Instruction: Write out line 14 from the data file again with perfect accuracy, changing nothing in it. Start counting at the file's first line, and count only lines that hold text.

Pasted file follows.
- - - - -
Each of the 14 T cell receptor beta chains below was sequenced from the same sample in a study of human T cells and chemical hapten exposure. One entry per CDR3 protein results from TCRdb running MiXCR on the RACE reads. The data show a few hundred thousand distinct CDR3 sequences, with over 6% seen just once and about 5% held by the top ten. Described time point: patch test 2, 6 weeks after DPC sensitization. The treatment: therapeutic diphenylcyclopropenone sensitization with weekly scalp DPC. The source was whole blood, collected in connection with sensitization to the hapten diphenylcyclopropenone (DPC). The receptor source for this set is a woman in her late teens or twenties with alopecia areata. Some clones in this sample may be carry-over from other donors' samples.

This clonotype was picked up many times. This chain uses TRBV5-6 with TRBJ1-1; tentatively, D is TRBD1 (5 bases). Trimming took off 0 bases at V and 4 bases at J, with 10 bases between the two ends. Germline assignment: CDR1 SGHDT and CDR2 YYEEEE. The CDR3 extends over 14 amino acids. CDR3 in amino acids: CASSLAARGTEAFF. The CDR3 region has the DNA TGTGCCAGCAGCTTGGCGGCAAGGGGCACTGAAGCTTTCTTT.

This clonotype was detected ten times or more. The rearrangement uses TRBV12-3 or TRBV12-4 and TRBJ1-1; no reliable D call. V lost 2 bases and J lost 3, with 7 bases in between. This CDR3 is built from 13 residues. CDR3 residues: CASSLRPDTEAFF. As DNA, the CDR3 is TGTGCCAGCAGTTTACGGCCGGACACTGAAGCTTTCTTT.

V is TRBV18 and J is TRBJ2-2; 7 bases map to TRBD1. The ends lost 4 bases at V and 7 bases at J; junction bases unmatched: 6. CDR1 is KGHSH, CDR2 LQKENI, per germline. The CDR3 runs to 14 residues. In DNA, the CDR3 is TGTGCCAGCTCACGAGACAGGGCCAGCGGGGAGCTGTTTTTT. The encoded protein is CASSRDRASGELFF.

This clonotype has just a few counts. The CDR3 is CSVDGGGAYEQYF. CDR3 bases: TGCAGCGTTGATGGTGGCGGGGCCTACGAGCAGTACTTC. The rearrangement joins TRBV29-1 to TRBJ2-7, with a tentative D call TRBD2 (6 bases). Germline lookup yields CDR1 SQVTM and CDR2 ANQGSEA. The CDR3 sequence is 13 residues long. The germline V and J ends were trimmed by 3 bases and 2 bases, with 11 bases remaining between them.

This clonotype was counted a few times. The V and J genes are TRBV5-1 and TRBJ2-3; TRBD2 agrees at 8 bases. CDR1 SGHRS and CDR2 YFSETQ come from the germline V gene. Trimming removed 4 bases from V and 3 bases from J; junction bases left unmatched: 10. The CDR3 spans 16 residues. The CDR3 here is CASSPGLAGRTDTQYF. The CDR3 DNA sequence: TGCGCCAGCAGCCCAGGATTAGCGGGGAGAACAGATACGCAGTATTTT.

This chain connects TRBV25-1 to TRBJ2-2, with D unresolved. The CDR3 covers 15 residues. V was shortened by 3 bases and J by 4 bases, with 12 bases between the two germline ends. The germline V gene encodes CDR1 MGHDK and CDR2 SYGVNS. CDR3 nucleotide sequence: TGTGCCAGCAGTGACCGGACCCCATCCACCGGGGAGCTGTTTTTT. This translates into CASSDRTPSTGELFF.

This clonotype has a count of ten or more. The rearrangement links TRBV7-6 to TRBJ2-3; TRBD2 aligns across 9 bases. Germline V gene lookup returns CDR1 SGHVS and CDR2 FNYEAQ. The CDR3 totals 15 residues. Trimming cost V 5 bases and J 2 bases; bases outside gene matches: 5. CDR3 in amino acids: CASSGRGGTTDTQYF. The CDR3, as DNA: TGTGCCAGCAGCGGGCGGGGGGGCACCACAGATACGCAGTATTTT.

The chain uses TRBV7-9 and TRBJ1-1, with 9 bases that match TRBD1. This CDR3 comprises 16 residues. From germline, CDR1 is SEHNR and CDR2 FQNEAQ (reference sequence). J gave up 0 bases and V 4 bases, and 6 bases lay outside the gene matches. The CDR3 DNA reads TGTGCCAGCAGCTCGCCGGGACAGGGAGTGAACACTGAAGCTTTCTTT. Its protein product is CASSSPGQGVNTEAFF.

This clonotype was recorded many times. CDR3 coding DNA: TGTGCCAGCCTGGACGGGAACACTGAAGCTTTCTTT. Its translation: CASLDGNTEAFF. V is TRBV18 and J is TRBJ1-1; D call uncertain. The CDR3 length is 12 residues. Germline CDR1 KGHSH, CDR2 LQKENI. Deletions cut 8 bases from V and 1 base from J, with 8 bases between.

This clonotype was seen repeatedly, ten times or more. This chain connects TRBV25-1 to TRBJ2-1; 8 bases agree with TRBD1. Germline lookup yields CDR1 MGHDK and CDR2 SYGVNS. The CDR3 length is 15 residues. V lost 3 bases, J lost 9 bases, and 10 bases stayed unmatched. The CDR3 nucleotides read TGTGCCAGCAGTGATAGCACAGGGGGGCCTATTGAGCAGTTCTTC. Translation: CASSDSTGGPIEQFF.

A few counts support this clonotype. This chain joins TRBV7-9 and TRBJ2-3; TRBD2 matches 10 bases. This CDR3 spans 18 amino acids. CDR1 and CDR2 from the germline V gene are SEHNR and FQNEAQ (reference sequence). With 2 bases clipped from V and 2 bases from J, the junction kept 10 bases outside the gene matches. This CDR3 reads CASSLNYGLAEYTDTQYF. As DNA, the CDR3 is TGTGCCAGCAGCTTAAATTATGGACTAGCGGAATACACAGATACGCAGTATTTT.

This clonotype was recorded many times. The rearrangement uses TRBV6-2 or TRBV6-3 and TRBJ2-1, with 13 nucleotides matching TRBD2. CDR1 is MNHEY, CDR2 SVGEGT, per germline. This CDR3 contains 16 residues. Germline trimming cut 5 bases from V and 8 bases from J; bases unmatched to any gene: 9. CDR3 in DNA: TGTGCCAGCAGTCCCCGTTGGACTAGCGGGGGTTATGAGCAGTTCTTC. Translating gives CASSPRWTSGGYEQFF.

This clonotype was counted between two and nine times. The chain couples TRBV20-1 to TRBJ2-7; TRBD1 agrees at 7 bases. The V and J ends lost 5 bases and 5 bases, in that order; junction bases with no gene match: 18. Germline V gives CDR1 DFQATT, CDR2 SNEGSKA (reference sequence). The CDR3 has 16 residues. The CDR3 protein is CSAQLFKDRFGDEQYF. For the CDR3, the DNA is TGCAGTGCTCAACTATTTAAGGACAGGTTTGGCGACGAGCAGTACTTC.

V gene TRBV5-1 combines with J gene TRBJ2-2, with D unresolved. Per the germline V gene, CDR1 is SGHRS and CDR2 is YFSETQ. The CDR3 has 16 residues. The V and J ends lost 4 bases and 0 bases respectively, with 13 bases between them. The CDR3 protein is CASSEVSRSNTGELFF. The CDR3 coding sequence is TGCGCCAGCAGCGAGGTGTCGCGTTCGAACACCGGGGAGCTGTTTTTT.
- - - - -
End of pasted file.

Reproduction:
This clonotype was counted between two and nine times. The chain couples TRBV20-1 to TRBJ2-7; TRBD1 agrees at 7 bases. The V and J ends lost 5 bases and 5 bases, in that order; junction bases with no gene match: 18. Germline V gives CDR1 DFQATT, CDR2 SNEGSKA (reference sequence). The CDR3 has 16 residues. The CDR3 protein is CSAQLFKDRFGDEQYF. For the CDR3, the DNA is TGCAGTGCTCAACTATTTAAGGACAGGTTTGGCGACGAGCAGTACTTC.